iohub-mqtt:
        image: "us-central1-docker.pkg.dev/ez-shared/iohub/iohub-mqtt"
        ports:
            - "1883:1883"
        expose:
            - "1883"

    iohub-fld-modbus:
        image: "us-central1-docker.pkg.dev/ez-shared/iohub/iohub-fld-modbus"
        environment:
            MQTT_HOST: "iohub-mqtt"
            MQTT_PORT: 1883
            FLD_CFG: |-
                {
                    "plcs": [
                        {
                            "name": "devplc",
                            "ip": "modbus-slave",
                            "port": 5020
                        }
                    ],
                    "addresses": [
                        {
                            "name": "rnd1",
                            "target": "devplc",
                            "type": "16unsignedintLE",
                            "address": 5
                        },
                        {
                            "name": "rnd2",
                            "target": "devplc",
                            "type": "16unsignedintLE",
                            "address": 13
                        },
                        {
                            "name": "rnd3",
                            "target": "devplc",
                            "type": "16unsignedintLE",
                            "address": 20
                        },
                        {
                            "name": "nornd",
                            "target": "devplc",
                            "type": "16unsignedintLE",
                            "address": 21
                        }
                    ],
                    "pollings": [
                        {
                            "every": "1s 500ms",
                            "addresses": ["rnd1", "rnd2", "rnd3", "nornd"]
                        }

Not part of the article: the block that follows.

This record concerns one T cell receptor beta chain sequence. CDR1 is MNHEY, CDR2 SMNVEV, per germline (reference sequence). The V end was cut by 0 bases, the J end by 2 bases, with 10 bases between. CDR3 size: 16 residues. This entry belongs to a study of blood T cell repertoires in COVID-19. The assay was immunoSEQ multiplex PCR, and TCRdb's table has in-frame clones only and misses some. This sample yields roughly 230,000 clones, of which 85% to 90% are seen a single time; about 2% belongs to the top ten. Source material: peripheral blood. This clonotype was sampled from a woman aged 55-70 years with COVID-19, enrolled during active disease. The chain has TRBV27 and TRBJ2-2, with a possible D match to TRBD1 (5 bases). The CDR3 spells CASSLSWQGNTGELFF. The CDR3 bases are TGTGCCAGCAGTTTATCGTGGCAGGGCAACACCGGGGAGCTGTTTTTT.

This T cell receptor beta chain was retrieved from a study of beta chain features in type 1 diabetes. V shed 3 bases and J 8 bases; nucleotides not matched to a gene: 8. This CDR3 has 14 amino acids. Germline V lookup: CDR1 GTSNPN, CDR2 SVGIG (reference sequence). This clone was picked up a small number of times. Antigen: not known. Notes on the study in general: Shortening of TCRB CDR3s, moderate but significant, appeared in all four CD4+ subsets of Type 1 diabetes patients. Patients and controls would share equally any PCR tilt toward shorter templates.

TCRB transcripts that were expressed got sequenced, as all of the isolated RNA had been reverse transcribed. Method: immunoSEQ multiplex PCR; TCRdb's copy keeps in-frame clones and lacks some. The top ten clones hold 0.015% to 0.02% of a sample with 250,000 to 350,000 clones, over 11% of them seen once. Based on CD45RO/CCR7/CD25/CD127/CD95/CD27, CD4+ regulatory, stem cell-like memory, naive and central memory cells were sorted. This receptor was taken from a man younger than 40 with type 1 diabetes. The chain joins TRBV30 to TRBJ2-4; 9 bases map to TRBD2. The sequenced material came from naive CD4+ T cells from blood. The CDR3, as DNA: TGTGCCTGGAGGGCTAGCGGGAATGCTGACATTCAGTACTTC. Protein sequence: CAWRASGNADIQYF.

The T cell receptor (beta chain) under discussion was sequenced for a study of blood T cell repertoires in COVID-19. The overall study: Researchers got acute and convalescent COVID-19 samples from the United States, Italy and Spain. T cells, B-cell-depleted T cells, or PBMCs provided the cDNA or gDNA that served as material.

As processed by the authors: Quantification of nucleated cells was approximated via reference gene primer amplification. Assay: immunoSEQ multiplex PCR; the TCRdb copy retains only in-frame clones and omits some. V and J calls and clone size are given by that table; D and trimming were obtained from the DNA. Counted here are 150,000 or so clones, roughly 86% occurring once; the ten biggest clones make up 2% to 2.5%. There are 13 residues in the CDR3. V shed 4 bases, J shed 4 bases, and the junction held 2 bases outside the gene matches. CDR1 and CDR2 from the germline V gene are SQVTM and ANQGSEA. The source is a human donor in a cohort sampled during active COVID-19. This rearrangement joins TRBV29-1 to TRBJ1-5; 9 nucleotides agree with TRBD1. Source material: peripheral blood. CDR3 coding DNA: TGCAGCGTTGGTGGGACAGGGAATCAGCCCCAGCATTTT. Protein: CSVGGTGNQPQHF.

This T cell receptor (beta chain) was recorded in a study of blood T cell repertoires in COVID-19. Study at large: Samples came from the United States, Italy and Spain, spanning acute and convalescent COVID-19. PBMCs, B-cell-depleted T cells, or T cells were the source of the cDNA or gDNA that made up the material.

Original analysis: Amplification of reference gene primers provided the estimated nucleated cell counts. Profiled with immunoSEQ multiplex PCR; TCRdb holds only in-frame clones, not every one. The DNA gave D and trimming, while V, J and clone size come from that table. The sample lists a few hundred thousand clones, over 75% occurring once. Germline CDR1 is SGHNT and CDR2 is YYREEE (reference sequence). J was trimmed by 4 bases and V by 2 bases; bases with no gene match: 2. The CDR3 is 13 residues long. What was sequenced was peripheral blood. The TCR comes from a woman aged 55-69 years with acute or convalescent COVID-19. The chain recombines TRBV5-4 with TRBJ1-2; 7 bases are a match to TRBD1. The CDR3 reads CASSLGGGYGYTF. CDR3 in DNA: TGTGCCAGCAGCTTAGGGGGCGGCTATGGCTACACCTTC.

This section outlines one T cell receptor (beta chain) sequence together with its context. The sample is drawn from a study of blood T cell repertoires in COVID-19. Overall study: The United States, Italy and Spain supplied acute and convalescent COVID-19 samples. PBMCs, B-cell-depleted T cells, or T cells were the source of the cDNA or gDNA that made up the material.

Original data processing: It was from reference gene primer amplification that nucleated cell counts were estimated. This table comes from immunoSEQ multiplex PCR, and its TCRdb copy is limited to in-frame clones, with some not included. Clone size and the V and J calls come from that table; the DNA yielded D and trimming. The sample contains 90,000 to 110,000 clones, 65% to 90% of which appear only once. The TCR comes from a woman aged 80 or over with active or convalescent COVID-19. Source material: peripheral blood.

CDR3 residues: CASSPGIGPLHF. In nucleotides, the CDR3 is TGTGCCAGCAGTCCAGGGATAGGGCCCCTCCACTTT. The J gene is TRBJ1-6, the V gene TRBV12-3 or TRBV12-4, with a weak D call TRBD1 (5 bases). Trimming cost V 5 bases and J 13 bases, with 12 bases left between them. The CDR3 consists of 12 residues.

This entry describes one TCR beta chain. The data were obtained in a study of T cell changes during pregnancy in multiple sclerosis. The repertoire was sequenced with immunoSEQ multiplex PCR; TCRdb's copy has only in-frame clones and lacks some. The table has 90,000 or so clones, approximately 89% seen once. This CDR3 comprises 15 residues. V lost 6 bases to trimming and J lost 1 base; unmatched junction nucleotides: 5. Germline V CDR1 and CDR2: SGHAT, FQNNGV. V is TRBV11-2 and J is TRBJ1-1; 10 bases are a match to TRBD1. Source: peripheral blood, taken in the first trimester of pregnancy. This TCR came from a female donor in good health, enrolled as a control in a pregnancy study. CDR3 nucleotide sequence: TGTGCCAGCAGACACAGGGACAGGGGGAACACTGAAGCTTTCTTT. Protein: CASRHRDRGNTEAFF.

],
                    "writables": ["nornd"]
                }
        depends_on:
            - modbus-slave
            - iohub-mqtt
  • Open a new terminal in VSCode (or open a new WSL2 console and cd to your project folder)
  • In the terminal, start your environment
docker-compose -p iohubdev up

You now have an IOhubTM development environment up & running. Refer to the ezvpn-fld-modbus documentation if you need to understand the value of the FLD_CFG environment variable.

If you get an error regarding docker-credential-desktop.exe failing, you can manually link the executable to the WSL2 file system.

sudo ln -s /mnt/c/Program Files/Docker/Docker/resources/bin/docker-credential-desktop.exe /usr/local/bin/.

Watch MQTT messages

While your application is running, you can start a subscription in another terminal for the MQTT Broker to monitor all the changing values, by launching

docker exec -it iohubdev_iohub-mqtt_1 mosquitto_sub \
    -v -t 'fld/+/r/#'

If you are already running a Docker command inside a terminal, click the + button in the terminal window to open a new one

You should see something like this in your console

fld/modbus/r/rnd1 {"value":6315,"ts":1604097306515}
fld/modbus/r/rnd2 {"value":505,"ts":1604097306519}
fld/modbus/r/rnd3 {"value":15,"ts":1604097306522}
fld/modbus/r/rnd1 {"value":6320,"ts":1604097309548}
fld/modbus/r/rnd2 {"value":506,"ts":1604097309552}
fld/modbus/r/rnd1 {"value":6325,"ts":1604097311059}

You can also send the a value (23 in the example below) to the plc, to the writable address nornd, through the MQTT Broker, in the following way:

docker exec -it iohubdev_iohub-mqtt_1 mosquitto_pub \
    -t 'fld/modbus/w/nornd' -m '23'

You will see the new value showing up in the terminal running the mosquitto_sub command.

Take note the w in place of the r in the topic name.